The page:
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Adverse life events and overweight in childhood, adolescence and young adulthood

PhD ceremony:Ms L.K. (Leonie) Elsenburg
When:April 16, 2018
Start:14:30
Supervisor:A.C. Liefbroer
Co-supervisor:dr. N. (Nynke) Smidt
Where:Academy building RUG
Faculty:Medical Sciences / UMCG

Adverse life events and overweight in childhood, adolescence and young adulthood

Overweight and obesity are a major public health problem. Better insight into the causes of overweight and obesity is crucial to prevent and reduce the burden of these conditions. We investigated the relationship between adverse life events and overweight and obesity in childhood, adolescence and young adulthood. Adverse life events are events such as parental divorce, illness or death of a family member or friend, out-of-home placement and childhood abuse.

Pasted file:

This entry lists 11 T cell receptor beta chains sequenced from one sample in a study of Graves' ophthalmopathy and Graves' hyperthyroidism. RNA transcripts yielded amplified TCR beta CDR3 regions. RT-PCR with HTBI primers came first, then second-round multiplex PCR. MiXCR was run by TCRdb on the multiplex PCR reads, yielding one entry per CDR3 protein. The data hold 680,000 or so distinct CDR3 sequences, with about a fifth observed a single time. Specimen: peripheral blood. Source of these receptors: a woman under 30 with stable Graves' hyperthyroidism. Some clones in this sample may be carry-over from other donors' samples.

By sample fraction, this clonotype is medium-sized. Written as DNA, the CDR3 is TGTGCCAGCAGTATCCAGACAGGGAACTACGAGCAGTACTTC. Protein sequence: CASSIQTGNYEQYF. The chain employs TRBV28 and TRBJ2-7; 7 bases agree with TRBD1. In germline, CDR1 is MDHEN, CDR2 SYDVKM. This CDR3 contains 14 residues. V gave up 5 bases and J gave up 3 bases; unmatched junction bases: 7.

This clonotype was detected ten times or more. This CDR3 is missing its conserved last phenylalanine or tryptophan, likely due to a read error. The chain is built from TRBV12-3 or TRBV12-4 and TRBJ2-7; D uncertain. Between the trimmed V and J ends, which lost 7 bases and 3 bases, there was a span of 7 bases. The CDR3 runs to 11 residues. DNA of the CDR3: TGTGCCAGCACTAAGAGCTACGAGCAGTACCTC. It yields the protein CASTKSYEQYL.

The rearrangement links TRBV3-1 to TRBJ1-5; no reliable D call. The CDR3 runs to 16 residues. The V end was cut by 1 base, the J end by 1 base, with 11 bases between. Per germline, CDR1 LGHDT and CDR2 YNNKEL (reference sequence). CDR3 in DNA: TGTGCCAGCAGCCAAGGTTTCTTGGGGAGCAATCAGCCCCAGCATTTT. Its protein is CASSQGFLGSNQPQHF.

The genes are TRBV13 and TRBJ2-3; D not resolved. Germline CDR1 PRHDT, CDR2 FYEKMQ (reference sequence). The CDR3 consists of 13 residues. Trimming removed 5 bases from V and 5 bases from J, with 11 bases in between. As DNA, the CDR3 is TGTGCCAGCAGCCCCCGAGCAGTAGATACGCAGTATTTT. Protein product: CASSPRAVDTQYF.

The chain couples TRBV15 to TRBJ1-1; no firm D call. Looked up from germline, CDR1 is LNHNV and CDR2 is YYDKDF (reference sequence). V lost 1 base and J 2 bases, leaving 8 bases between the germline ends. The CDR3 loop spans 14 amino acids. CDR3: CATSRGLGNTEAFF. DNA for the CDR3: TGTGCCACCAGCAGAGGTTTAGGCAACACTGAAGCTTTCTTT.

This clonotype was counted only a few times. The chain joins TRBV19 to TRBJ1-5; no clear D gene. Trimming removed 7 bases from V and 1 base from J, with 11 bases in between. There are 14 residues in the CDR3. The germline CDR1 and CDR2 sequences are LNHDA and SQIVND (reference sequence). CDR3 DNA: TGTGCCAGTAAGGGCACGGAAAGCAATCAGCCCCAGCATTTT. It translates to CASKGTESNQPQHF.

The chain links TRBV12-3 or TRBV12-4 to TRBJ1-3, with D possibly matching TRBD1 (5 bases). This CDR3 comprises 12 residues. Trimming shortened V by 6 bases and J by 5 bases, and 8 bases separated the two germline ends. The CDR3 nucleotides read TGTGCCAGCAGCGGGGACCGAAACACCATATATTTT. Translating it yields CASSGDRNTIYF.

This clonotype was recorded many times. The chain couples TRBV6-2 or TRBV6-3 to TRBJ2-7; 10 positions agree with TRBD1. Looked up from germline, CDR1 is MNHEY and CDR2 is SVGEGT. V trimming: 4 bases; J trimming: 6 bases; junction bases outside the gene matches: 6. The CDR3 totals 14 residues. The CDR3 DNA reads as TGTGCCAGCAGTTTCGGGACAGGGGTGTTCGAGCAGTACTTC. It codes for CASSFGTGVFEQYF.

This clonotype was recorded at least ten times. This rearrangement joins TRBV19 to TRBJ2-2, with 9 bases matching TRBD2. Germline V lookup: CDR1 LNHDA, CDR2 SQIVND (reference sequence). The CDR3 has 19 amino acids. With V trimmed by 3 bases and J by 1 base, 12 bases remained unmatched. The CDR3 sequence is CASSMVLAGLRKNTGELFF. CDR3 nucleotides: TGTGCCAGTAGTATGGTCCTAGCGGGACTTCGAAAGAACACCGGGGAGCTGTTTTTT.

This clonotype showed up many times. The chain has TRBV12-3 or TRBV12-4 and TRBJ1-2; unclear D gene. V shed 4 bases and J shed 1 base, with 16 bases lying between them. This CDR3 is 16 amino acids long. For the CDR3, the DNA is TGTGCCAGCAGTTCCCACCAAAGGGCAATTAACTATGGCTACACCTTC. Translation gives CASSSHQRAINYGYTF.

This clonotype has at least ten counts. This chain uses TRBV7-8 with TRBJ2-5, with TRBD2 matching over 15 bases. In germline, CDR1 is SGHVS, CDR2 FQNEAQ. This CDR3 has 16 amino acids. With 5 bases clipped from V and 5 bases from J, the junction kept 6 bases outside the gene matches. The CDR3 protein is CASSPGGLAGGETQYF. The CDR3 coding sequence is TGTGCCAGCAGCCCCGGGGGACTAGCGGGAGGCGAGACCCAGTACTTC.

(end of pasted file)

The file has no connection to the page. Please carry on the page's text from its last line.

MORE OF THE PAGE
The findings of this dissertation provided little evidence for a relationship between adverse life events in childhood and overweight and obesity in childhood and adolescence. However, we did find evidence for a relationship between adverse life events in childhood and overweight and obesity in young adulthood. Associations were more readily detected in females than in males. In addition, we found that psychological factors, like mental health problems and personality, influence the relationship between adverse life events and overweight and obesity in young adulthood. Findings also show that event characteristics and the timing of events may influence the relationship between both factors.

The relationship between adverse life events in childhood and overweight and obesity seems to come to expression with a delay. Moreover, individual characteristics influence an individual’s susceptibility to overweight and obesity development after the experience of adverse life events. As these factors influence an individual’s susceptibility already in childhood and adolescence, possible strategies to prevent overweight and obesity development after the experience of adverse life events should not be delayed until young adulthood.